Carbon Express Arrows: Which Are the Best Ones for Your Rig?
Here's what I love most about Carbon Express: they make high-end arrows that have very little variation between models. They all basically have the same characteristics: they have relatively small vanes so that arrows maintain flight speed, they have a remarkable straightness tolerance, and they're made to effectively utilize broadheads or field points when hunting. All-around, high-quality arrows, right?
The only problem is—that sameness from arrow to arrow makes them difficult to review! They're all good, and they're all very similar! You have to really look to find the differences between models, and the main differences between them are:
- They Offer Arrows for a Wide Range of Draw Weights. There are, surprisingly, a lot of arrow manufacturers that limit themselves to people who use a very particular weight of bow. Carbon Express has arrows for bows with a low draw weight (the BLU arrows, below) and arrows for hunters with a ridiculously high draw weight (the Pile Driver arrows, below). I list the draw weights for each of the arrows in the reviews that follow.
- They Offer Arrows for a Wide Range of Draw Lengths. This is another way that arrow manufacturers baffle me—the longest arrow they offer is 30 inches. What sense does that make? Carbon Express offers arrows from 25 to 33+ inches. I list these, too.
- Effective Use of Color. This seems like a small deal, but the color of arrows is important to a lot of buyers. I always wondered why arrow manufacturers (and bow manufacturers, for that matter), make the same equipment but with different colors, and then it hit me: a lot of people will buy products based on color alone. And, those people who actually know what they're buying want to like the look of what they're buying. It matters a lot to a lot of people, and Carbon Express—perhaps more than other archery companies—incorporates color into their arrows. After all, two of their most notable products are literally named "BLU" and "RED," and they've got options in blue, black, gold, and camo colors.
So, below, I've done my best to outline the differences between these arrows, and help you figure out which are the best Carbon Express arrows for you and your shot.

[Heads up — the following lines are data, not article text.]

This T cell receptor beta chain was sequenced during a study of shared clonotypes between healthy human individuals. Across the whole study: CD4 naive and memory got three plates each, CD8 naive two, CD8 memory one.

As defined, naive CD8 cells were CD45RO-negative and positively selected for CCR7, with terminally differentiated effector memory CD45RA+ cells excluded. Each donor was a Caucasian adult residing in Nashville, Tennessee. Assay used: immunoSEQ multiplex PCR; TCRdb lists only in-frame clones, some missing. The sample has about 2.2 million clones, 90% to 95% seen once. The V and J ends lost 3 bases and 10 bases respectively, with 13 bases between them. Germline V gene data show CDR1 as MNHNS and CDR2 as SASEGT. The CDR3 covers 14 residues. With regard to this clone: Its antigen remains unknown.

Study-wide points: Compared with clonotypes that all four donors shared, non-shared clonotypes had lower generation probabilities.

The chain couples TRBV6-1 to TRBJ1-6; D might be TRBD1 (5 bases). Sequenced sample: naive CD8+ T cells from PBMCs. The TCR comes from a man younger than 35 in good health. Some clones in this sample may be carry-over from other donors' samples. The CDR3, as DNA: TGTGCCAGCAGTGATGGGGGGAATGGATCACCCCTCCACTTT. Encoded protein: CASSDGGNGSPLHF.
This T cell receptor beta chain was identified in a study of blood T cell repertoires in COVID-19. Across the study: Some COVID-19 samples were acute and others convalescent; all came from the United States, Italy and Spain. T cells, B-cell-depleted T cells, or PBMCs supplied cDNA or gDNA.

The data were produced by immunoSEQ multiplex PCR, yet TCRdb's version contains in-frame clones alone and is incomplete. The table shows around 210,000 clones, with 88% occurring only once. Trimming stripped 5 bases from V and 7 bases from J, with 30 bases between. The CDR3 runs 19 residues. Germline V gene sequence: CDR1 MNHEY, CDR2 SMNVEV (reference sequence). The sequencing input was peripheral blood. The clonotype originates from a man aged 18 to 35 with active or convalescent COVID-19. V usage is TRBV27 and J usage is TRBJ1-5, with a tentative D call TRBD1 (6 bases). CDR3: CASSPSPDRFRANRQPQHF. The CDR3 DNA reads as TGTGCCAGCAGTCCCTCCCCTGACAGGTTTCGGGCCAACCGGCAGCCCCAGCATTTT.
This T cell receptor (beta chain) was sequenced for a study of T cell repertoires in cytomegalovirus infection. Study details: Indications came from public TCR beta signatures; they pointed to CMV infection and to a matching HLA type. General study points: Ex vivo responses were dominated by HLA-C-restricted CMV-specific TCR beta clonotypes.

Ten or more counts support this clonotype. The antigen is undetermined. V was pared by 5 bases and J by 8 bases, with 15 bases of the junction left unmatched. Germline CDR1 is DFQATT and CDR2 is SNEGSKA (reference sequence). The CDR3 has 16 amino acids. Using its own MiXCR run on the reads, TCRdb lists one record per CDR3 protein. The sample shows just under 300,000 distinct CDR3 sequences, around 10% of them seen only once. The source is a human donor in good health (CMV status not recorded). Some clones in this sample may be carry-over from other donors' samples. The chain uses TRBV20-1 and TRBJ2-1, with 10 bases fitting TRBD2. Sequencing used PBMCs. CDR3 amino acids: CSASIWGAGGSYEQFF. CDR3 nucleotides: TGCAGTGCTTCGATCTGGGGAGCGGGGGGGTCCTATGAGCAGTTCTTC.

I'll give two options for lighter bows, two options for heavier bows, one option for target archers, and after all that, I'll go over some information that's helpful if you're looking into getting a couple of Carbon Express arrows.
So, sorry for all that blathering—let's get to it:
CX Arrows for Hunting
While Carbon Express has a few high-end target arrows (and I review one below), they're most popular arrows are for hunters. Here are some of the best options.
Carbon Express Maxima BLU. The Carbon Express Maxima BLU can be shot from a lower-poundage bow, so this is a great fit if you're a beginner or shooting from a lower-pound rig. You'll need to choose between a 150, 250, and 350 spine.
These actually have a lower straightness tolerance than some of the other Carbon Express offerings (+/-.0025th of an inch, whereas some of the more high-end options are +/-.001th of an inch), but that's still pretty impressive. Most high-end carbon arrows skew somewhere between .001th and .006th of an inch, so these are still straighter than most high-end arrows.
These are a fantastic option, but keep in mind, these need to be cut to the right length, based on your draw length—they ship at 32 inches, and you need to cut them (or have your local pro shop cut them) so they're specific to your draw.
These, along with the Maxima Reds, which I discuss below, are probably the most popular Carbon Express arrows on the list. A very solid option.
Carbon Express Mutiny. The Carbon Express Mutiny Arrows are another solid option for users of lighter-weight bows, AND archers who require shorter arrows. These arrows range from 25 inches to 33 inches, depending on how long you cut them, and are available in spines of 150, 250, and 350.
You'll have to buy your own field tips or broadheads—that's the case with most Carbon Express arrows—but luckily the company sells those too (by the way—if you're looking for a weight estimate, the tips for these arrows would typically be 100 or 125 grains). If you hunt and shoot a light-to-medium weight bow (or you do 3D archery and shoot a light-to-medium weight bow), these are a solid option.
Carbon Express Maxima RED Fletched Carbon Arrows. The Carbon Express Maxima RED are an ultra-popular choice, and they're probably the most commonly used Carbon Express arrows.
These are specifically designed to ensure that broadheads screwed in to the top of the arrow level the arrow and ensure that it fly straight. These aren't a good choice for lighter draw weights—the minimum draw weight for the RED arrows is 40 pounds—but that's a fine fit for most hunters, who need to shoot a bow of at least 40 pounds in order to hunt deer. Carbon arrows like this one are heavy enough to gather a lot of kinetic energy and deliver that energy upon impact.